I choose my words carefully.
I have never been a great fan of false modesty. I have enough flaws and problems to be genuinely modest about that if there is something that I can actually do well I see no reason not to acknowledge that fact. Some things I’m good at. Some things I’m not.
Writing is one of the things I’m good at.
Yes, I know I just ended that sentence with a preposition. I am also aware of the history and purpose of that particular rule and so choose to ignore it as being an unnecessary restraint on clear prose. Your mileage may vary.
Everything I post here has been read through at least four times. I don’t always catch all of my mistakes, but you can, as a rule, be assured that the words used here are the ones I intended to use, particularly if I make a point of using the same ones repeatedly in the same situations.
I am well aware of the words I choose. I am aware of their history, their denotations and connotations, and the effects that they may have on readers.
Which brings me to the word “Teabagger.”
Several people have complained about my use of that word, either directly to me or to friends who have been gracious enough to link to things I have written here. They find this word offensive. They say it belittles people who are actively engaged in trying to change the country to reflect their politics. They think it shows contempt for those so described.
To which I respond, “why yes, yes it does, and thank you for noticing.”
I am very well aware of the history and meaning of the term, probably more so than those criticizing me. I know that it describes a sexual act – the dangling of one’s testicles in the face of someone else, possibly into their mouth, depending on how the term is used – and that this act can be an erotic thing, a prank, or a power play depending on the situation. I know that it is used as a slur based on that. I am also aware that in the Wisconsin prison system it is used to describe the act of defecating in another prisoner’s personal coffee mug.
Please note that I do not accuse the political Teabaggers of those acts. I have no idea what Governor Teabagger does in his spare time, for example, nor frankly do I care. When he is off the clock, he may do what he wants with his testicles or his coffee mug, and more power to him. I will, in fact, go on record as saying that the frequency of such acts among political Teabaggers is probably no more or less than it is among the general population.
So why use the term at all, then? Why describe this political movement and its adherents with this word?
There are a couple of reasons, actually.
For one thing, it is the word that they chose when they first metastasized onto the American political scene a few years back. They proudly called themselves Teabaggers and insisted that I do the same. And so I have obliged.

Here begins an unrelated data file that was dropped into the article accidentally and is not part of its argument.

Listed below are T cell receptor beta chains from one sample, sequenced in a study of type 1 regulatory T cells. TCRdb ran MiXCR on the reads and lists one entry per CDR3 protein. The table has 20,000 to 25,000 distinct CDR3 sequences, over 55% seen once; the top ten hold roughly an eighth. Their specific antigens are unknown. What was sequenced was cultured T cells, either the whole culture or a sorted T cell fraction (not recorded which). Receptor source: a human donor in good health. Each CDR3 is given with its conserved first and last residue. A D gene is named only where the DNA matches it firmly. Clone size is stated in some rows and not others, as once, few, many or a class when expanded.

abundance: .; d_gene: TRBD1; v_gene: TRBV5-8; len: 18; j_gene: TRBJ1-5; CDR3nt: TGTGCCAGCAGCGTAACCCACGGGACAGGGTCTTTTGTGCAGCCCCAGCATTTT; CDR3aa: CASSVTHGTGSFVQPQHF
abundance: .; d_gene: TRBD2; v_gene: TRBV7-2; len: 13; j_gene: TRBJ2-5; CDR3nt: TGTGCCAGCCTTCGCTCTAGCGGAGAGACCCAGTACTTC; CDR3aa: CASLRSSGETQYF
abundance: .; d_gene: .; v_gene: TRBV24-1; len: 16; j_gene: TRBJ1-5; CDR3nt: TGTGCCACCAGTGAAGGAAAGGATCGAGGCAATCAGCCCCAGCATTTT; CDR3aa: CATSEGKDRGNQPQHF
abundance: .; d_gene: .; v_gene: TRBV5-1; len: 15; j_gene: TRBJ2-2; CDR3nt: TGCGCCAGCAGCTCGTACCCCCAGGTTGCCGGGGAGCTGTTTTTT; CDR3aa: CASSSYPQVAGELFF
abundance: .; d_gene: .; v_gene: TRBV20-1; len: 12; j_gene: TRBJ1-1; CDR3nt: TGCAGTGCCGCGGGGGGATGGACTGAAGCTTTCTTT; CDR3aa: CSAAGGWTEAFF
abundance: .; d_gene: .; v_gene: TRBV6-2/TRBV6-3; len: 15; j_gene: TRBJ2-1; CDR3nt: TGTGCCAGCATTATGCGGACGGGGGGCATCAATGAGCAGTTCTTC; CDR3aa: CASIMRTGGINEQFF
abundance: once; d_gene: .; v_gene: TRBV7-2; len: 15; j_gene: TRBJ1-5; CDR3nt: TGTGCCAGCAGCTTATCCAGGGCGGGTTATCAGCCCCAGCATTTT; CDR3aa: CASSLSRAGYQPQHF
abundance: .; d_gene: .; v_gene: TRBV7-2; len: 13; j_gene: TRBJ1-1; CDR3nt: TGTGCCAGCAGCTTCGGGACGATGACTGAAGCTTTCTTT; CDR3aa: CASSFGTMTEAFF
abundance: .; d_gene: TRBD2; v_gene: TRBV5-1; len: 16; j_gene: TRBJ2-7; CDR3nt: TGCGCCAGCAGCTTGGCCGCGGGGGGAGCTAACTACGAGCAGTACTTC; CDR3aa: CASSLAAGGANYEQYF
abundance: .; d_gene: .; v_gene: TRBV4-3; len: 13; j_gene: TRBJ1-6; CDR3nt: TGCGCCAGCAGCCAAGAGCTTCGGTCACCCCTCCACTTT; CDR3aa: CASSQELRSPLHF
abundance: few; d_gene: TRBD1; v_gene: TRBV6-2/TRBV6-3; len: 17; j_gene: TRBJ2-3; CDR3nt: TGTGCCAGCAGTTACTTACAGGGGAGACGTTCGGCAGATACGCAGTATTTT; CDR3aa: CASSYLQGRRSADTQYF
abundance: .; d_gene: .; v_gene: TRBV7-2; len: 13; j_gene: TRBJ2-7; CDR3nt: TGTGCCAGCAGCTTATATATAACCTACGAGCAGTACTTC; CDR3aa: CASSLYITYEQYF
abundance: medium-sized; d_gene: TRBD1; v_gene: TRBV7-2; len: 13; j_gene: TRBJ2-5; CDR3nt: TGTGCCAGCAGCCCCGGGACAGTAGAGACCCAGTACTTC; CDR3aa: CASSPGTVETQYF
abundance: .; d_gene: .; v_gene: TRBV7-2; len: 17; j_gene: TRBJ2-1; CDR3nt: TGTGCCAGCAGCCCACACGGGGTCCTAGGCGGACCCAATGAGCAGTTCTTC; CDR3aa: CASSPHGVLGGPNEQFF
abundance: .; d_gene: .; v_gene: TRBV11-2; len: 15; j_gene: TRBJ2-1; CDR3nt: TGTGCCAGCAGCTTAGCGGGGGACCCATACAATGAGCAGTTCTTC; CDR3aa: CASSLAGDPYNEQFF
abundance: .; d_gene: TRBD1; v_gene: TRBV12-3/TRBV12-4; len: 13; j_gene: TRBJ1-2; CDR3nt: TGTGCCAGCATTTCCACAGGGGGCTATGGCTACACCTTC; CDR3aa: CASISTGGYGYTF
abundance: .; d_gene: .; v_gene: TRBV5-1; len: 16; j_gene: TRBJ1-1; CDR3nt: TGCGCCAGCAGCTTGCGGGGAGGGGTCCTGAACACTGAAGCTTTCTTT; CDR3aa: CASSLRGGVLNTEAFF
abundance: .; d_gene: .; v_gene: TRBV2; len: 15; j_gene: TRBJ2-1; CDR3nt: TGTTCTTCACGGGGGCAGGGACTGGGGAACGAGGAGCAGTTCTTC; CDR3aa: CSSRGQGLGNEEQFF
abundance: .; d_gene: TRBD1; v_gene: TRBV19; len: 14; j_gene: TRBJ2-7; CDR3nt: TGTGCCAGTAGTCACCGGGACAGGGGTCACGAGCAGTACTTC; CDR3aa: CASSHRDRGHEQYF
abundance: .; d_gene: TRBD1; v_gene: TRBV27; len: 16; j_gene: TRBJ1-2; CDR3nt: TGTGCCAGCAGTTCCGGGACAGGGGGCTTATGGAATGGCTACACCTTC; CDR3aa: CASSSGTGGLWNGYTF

The fact that eventually somebody stopped laughing long enough to explain to them what the term meant, which in turn caused them to demand to be called something else, I find irrelevant. I will not allow them to revise their own history in the same way that they casually revise the history of my country to suit their own personal fantasies. That would be irresponsible.
For another thing, the term as I use it is in fact meant to be belittling, contemptuous and offensive.
This movement – and to the extent that they subscribe to it, the people who support it – is a dangerously ignorant attempt to drag my country into a nightmare of authoritarian theocracy, a second Gilded Age of poverty and plutocracy in the name of “individual freedom” and an utterly hallucinatory version of American history, and it should be treated as such.
I am aware that it started off as a quasi-libertarian movement. Leaving aside the stupidity of that position – libertarianism being an ideology designed by Nature and Nature’s God to be subsidized by the government and one that has failed to achieve even its own blinkered goals whenever it has been attempted – the fact is that the Teabaggers are no longer such a movement. They seek power. They seek control. They seek to impose their narrow theocracy and authoritarian rule on the majority who rejects these things.
And they have the flat out arrogance to do so in the name of a long tradition of American history and values that utterly rejects such ideas.
It is our responsibility to treat the contemptible with contempt.
It is our responsibility to treat the ridiculous with ridicule.
It is perfectly appropriate to describe the pejorative in pejorative terms.
I use the term Teabagger because it fits my purpose. I use the term because every time such people try to betray the American past, sell out the American present and impoverish the American future I want other people to see how contemptible and ridiculous they are.
To those who would rather I not use the term, I simply say this:
I will worry about defending my children, my values and my country from this plague.
You can worry about making sure that they are not offended by the contempt and ridicule that they so richly deserve.
And we’ll call that even.